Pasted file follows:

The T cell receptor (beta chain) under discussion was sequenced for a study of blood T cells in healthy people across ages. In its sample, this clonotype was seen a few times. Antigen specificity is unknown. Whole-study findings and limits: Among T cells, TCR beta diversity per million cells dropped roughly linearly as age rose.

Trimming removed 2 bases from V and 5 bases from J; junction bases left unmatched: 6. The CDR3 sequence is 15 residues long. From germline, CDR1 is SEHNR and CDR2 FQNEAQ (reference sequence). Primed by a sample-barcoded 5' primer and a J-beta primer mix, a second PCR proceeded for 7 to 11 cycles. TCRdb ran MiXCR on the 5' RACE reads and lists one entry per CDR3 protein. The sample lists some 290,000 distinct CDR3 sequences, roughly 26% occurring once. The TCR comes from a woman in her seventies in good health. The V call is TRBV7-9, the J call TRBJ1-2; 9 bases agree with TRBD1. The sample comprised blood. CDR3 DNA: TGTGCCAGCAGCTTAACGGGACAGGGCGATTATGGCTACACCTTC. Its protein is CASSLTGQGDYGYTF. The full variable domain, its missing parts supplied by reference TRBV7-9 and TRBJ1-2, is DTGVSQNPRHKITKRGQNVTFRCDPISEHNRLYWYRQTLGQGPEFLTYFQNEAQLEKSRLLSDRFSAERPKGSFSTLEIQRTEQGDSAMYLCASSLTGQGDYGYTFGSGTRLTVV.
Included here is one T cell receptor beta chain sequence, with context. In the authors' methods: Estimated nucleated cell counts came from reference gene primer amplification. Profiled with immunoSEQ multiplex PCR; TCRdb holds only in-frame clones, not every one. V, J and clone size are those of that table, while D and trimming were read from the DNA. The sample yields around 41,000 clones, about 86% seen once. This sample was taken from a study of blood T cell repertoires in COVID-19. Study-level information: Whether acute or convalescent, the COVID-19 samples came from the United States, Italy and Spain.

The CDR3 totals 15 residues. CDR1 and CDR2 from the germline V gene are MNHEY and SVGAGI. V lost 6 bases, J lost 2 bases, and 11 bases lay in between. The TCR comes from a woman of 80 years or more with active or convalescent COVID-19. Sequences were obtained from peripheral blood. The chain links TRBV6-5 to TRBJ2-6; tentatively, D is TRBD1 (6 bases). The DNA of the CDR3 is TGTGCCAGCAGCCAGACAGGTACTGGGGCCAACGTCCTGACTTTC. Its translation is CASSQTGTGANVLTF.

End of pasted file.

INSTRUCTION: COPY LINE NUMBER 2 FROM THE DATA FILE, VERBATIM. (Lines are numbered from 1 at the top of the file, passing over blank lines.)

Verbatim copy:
Trimming removed 2 bases from V and 5 bases from J; junction bases left unmatched: 6. The CDR3 sequence is 15 residues long. From germline, CDR1 is SEHNR and CDR2 FQNEAQ (reference sequence). Primed by a sample-barcoded 5' primer and a J-beta primer mix, a second PCR proceeded for 7 to 11 cycles. TCRdb ran MiXCR on the 5' RACE reads and lists one entry per CDR3 protein. The sample lists some 290,000 distinct CDR3 sequences, roughly 26% occurring once. The TCR comes from a woman in her seventies in good health. The V call is TRBV7-9, the J call TRBJ1-2; 9 bases agree with TRBD1. The sample comprised blood. CDR3 DNA: TGTGCCAGCAGCTTAACGGGACAGGGCGATTATGGCTACACCTTC. Its protein is CASSLTGQGDYGYTF. The full variable domain, its missing parts supplied by reference TRBV7-9 and TRBJ1-2, is DTGVSQNPRHKITKRGQNVTFRCDPISEHNRLYWYRQTLGQGPEFLTYFQNEAQLEKSRLLSDRFSAERPKGSFSTLEIQRTEQGDSAMYLCASSLTGQGDYGYTFGSGTRLTVV.